This show is made up entirely of amateur images. We've seen time and time again how images captured by ordinary citizens then uploaded onto the Web can change history, or at least shift the balance of power. This week, we take a look back at some of those moments.
Story 1: Iran
We begin today with a rare account from Iran: A young woman who dares to defy the mullahs' ban on singing. She calls herself 3P. She can't use her real name because since the 1979 revolution female singers have only been allowed to sing to all-female audiences. Famous singers like Googoosh or Hayedeh went silent, or fled. But there's a new generation like 3P, who are making Persian pop and using the Internet to reach their fans. That means making videos, but how do you make a video, when you can't show your face? Here's 3P.
Story 3: Morocco
We head now to the legendary city of Casablanca in Morocco. It's legendary because of the film. In reality, it's a sprawling port city, the biggest in North Africa, much of it modern and industrial. The historic center, the medina, is still there, but residents say it's crumbling under their feet. Desperate for space, people have been building upwards, and the buildings underneath can't take it. Here's Touria Zehaîchi.
Story 3: World
Now for our weekly roundup of other stories and images sent in by our Observers.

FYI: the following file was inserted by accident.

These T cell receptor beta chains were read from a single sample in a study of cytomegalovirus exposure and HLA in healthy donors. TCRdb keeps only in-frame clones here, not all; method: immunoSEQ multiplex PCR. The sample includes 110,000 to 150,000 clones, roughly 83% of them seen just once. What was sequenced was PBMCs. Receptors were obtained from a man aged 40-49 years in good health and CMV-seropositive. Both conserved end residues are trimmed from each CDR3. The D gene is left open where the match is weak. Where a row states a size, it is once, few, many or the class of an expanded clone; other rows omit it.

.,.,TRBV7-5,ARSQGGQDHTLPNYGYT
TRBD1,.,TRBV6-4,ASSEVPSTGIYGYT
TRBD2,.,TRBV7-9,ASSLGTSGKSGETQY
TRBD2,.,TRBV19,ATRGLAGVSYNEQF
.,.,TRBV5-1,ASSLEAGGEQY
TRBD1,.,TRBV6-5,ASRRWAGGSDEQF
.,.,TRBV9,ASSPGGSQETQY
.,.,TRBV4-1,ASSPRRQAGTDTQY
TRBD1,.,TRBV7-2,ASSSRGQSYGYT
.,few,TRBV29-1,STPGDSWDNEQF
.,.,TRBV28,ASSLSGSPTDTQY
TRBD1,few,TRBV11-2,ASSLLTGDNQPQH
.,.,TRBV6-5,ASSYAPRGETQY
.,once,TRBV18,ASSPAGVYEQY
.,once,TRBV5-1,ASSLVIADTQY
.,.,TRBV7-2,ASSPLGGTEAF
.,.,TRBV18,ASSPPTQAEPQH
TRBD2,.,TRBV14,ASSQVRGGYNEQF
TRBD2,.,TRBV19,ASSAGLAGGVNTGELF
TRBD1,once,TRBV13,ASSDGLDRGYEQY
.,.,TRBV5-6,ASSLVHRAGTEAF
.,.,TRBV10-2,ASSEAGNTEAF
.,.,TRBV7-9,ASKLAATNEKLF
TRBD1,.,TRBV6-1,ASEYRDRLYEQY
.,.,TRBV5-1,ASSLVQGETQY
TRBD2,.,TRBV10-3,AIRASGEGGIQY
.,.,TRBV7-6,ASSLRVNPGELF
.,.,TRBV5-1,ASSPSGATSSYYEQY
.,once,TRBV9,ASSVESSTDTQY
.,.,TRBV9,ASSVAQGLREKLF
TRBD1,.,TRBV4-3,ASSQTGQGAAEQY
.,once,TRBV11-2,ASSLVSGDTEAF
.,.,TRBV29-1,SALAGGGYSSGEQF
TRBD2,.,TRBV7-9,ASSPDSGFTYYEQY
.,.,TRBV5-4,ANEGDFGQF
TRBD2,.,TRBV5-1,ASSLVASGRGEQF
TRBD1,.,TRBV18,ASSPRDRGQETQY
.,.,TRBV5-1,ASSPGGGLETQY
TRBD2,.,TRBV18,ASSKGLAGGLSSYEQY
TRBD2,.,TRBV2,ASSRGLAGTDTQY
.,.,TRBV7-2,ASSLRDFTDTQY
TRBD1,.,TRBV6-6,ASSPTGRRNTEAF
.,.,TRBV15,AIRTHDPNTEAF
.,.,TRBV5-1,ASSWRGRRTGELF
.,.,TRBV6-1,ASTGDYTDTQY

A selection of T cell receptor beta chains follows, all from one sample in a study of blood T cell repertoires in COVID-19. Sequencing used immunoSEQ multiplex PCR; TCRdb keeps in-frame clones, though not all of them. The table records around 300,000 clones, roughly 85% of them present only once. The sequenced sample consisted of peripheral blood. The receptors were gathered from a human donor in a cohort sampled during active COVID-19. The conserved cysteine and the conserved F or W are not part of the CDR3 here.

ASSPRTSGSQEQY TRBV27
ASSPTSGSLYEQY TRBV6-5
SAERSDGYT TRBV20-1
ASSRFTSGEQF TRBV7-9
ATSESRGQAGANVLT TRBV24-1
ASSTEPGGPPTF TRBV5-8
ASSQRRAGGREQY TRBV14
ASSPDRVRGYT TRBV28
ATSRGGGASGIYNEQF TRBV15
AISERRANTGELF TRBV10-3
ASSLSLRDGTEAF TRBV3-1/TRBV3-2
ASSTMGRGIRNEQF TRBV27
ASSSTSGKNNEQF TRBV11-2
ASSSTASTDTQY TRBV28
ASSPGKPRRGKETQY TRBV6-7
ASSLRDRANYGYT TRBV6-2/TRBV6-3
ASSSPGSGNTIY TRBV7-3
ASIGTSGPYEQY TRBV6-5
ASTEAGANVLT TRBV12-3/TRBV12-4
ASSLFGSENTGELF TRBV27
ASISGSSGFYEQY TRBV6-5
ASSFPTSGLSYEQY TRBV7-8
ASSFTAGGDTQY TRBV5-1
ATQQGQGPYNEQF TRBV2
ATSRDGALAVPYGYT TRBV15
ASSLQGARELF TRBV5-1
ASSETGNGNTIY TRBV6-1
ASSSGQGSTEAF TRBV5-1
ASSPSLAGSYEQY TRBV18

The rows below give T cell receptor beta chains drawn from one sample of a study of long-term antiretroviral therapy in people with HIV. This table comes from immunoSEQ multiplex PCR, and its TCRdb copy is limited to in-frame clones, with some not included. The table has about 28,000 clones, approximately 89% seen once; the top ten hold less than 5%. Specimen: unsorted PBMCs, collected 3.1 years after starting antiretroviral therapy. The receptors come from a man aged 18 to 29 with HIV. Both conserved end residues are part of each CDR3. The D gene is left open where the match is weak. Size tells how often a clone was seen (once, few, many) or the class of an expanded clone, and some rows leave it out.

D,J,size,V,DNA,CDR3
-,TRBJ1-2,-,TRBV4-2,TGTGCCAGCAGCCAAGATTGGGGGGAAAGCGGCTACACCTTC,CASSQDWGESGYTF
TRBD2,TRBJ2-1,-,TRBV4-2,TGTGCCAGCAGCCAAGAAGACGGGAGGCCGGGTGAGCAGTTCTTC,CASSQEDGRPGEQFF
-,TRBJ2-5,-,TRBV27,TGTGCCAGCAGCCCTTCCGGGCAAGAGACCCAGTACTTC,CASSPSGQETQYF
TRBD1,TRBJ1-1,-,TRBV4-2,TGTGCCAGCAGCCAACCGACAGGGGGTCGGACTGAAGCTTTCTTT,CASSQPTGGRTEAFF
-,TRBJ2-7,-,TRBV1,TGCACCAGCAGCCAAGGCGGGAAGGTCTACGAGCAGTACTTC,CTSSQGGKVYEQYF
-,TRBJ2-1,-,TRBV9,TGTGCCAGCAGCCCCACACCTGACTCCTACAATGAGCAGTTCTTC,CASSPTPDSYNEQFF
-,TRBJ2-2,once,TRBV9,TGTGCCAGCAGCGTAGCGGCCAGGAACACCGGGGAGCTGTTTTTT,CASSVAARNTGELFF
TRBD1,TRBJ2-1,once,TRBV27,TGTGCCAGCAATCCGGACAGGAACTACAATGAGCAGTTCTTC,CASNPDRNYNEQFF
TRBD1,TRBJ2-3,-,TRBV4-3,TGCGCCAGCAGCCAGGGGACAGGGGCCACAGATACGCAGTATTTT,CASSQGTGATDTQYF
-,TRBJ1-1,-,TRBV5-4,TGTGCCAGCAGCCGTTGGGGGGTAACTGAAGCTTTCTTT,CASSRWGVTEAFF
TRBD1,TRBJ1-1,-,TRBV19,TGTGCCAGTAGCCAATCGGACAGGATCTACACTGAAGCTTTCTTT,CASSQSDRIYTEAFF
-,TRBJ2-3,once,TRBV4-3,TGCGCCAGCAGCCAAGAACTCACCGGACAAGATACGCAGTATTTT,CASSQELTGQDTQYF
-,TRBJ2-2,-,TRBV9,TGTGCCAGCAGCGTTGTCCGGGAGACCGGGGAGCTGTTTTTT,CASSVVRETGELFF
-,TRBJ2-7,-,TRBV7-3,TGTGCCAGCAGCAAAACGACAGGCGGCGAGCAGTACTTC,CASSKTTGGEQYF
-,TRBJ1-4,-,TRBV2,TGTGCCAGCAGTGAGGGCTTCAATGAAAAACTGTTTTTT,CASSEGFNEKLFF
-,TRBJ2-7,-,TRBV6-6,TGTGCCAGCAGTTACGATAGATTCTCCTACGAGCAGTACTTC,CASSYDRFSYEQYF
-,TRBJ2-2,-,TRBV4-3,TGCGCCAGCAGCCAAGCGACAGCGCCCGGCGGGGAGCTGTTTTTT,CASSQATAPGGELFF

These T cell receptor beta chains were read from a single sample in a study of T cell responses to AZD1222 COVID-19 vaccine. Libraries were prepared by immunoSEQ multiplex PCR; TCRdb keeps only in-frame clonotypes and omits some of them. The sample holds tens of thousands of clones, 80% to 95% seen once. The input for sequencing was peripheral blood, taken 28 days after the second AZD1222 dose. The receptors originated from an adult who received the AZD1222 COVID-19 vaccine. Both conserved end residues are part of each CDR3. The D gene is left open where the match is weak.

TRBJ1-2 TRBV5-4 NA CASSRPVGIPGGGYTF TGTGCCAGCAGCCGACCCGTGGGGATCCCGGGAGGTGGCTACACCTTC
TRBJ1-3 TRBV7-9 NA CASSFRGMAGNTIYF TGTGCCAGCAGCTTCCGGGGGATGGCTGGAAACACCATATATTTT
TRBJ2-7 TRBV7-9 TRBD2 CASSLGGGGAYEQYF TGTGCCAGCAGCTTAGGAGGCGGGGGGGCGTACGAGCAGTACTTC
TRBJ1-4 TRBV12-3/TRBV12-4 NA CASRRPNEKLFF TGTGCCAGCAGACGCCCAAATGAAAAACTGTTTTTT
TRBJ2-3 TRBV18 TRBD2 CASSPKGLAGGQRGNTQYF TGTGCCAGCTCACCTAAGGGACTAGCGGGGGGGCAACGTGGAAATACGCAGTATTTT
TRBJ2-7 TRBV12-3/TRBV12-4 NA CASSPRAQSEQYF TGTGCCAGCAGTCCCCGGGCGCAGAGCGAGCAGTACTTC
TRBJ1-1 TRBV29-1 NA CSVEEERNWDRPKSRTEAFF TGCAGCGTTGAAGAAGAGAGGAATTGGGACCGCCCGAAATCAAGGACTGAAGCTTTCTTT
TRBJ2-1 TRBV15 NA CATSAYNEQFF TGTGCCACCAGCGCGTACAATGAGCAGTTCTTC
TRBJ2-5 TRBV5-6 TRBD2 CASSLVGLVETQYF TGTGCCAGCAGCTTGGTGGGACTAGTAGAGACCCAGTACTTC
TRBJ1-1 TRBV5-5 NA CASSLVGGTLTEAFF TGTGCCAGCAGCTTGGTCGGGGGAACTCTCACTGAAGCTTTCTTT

This video is a reminder of how the civil war in Syria is spilling across the border into Lebanon. This little girl, maybe 7 or 8 years old, is a Sunni muslim. She's firing across the street at her neighbors who are Allawite, the same sect as Syrian president Bashar al Assad. Our observer Omar says the video is most likely propaganda, a response to a video showing a young boy firing in the other direction last week. Omar says children aren't actually doing any fighting in Lebanon, but putting them into videos - in a street where snipers have been shooting to kill - is a sign of how bitter the conflict is becoming.
Last stop, the Chinese capital Beijing, and a mystery figure: a naked man, running through the streets at night, sometimes with a cross, sometimes with an inflatable sex doll. The man has now revealed himself. He's Li Binyuan, a recent graduate from China's top art school. He says he runs around just to let off steam. But the critics see more at stake, with one blogger saying Li's antics are a Dadaist, subversive way to shock the public into greater awareness.